Monday, April 25, 2011

A Critique of Pure Readings

One of my favorite poetry readings is the Third Thursday at Forza Coffee Company in Westminster, Colorado. We always have a full house of poets reading to other poets, their spouses and close friends. We usually have a featured reader, who gets three times the time alloted to the open-mic folks. Most of us are open-mic folks. We don't get screened or selected. We show up, we rustle pages, we read two or three poems. This is the most common sort of poetry reading, I think.

I could be wrong. It could be that more people attend a celebrity reading, where one well-known poet reads from her/his newest book and offers a few new pieces. The audience is attentive, there because they know or want to know the poet as a living, breathing voice in the dark. Well, the audience is in the dark, the poet usually well lighted, miked and amped. After the reading comes the selling and signing of books in the lobby or the back of the room. Fans gather and shake hands, gush a bit, then go off to eat enchiladas or home to browse their new books and wonder if there is room on the shelf for this one.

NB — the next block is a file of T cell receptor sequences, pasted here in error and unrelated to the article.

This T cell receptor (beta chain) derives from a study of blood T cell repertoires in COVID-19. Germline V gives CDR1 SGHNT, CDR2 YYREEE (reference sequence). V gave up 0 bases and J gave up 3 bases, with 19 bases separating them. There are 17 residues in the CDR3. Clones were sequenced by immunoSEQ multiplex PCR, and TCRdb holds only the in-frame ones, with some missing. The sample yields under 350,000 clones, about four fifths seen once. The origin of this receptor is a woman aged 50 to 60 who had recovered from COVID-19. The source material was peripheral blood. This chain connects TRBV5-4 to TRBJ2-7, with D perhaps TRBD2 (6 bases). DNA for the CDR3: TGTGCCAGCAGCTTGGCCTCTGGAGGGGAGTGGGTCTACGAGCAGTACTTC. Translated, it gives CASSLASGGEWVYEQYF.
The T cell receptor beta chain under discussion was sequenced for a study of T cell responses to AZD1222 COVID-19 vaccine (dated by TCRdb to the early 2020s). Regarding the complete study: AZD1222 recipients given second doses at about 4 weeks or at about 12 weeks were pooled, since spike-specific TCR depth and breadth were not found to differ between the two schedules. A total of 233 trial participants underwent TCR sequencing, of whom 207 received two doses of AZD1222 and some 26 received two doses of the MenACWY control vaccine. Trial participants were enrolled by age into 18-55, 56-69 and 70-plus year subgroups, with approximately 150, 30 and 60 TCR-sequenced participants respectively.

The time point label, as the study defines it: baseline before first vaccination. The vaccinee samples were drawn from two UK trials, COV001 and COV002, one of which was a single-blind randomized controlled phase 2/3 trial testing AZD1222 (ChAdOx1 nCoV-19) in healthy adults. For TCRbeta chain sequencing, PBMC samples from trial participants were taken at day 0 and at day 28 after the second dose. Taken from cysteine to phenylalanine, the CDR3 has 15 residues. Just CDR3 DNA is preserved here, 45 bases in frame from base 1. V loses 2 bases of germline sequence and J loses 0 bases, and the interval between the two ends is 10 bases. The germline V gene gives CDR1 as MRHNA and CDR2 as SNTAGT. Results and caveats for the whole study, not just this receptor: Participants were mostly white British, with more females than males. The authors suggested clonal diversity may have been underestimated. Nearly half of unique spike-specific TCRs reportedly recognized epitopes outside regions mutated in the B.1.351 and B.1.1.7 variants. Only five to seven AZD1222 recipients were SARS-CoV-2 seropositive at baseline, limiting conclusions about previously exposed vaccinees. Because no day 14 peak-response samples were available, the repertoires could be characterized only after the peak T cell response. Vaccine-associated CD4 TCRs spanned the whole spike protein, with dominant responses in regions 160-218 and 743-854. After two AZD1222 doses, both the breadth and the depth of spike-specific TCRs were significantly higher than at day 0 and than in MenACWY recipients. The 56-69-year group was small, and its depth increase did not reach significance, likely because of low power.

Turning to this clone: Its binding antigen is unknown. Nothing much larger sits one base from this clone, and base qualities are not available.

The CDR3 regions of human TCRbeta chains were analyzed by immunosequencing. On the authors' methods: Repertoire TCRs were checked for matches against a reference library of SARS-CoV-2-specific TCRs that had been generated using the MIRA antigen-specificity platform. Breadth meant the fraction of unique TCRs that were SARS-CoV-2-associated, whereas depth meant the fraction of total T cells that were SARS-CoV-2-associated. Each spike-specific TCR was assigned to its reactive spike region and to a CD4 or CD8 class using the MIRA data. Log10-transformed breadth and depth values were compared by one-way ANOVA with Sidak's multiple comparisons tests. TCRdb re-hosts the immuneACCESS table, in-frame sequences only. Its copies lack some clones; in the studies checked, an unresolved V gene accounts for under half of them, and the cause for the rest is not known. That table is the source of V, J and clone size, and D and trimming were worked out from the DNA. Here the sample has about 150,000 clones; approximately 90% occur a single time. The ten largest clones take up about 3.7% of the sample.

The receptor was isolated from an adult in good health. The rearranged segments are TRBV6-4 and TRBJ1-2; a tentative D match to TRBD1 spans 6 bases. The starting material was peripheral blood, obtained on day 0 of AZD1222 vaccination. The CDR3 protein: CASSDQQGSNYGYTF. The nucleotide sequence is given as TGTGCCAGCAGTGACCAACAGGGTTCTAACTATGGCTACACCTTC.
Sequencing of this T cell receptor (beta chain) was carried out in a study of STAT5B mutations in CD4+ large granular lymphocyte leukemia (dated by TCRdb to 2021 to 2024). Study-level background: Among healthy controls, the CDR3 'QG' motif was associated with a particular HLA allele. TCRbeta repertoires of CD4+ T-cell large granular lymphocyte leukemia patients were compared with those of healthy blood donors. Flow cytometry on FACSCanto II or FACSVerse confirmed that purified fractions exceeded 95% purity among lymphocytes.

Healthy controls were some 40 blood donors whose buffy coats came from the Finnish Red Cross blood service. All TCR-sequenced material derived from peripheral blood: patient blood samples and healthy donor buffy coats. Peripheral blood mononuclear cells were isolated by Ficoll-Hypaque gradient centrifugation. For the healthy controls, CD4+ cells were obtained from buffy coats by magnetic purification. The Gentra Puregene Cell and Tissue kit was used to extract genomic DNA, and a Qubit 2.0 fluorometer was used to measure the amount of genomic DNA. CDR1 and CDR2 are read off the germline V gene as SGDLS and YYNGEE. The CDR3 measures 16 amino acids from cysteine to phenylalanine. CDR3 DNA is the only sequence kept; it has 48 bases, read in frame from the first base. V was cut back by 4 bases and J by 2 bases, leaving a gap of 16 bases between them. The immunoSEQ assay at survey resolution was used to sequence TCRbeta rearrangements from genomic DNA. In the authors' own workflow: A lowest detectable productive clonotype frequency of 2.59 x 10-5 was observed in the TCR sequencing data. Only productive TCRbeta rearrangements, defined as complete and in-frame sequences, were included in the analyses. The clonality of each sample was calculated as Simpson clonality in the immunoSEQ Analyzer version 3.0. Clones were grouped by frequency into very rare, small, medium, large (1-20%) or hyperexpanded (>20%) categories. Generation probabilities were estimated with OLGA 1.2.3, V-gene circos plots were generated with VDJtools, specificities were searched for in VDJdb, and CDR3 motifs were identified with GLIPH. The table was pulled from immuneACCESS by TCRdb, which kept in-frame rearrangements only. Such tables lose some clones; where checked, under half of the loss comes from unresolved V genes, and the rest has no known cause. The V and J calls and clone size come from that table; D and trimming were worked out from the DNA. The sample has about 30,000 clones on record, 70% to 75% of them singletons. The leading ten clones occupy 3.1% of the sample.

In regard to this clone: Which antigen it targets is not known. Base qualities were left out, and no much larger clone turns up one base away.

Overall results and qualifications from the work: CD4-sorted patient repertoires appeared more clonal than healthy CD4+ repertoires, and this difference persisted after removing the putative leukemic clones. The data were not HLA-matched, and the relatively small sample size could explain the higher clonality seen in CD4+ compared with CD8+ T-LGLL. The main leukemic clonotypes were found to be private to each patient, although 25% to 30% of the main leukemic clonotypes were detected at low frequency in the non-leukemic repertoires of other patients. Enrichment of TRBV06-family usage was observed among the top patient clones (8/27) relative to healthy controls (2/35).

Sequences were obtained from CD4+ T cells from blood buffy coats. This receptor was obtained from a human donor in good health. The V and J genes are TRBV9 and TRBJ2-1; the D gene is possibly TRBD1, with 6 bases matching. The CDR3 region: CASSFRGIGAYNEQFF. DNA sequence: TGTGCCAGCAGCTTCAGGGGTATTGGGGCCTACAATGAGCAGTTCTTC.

When David Mason, Colorado's Poet Laureate, and his reading buddy, David Rothman, read in Broomfield a couple of weeks ago, they morphed the celebrity reading into a hybrid. Mason talked a lot about poetry, about the origin and function of the laureate and about poets as part of community. I liked it, but a couple of people said afterward that they were taken by surprise, not entirely comfortable with the format, which felt to them like a college class with poems sprinkled in for relief. However, poetry and poets often unsettle us, refuse to fit our expectations, ruffle our feelings like a stiff wind in the mind.

On Saturday I heard, at last, Ernesto Cardenal read in Boulder at Innisfree Books. The room was packed. The reading opened with a song in Spanish by a talented woman, whose name I have sadly lost. Cardenal read in his native Spanish, while a translator by his side handled the English. In many ways, this was what I expected. What unsettled and surprised me was the poet's continued vitality and fresh work at the age of 86. His presence eroded the concept of doddering old men trading fame for admiration. He's a working poet, still wrestling with the truth, often pinning it to the mat and walking away unscathed. Ole! Bravo!

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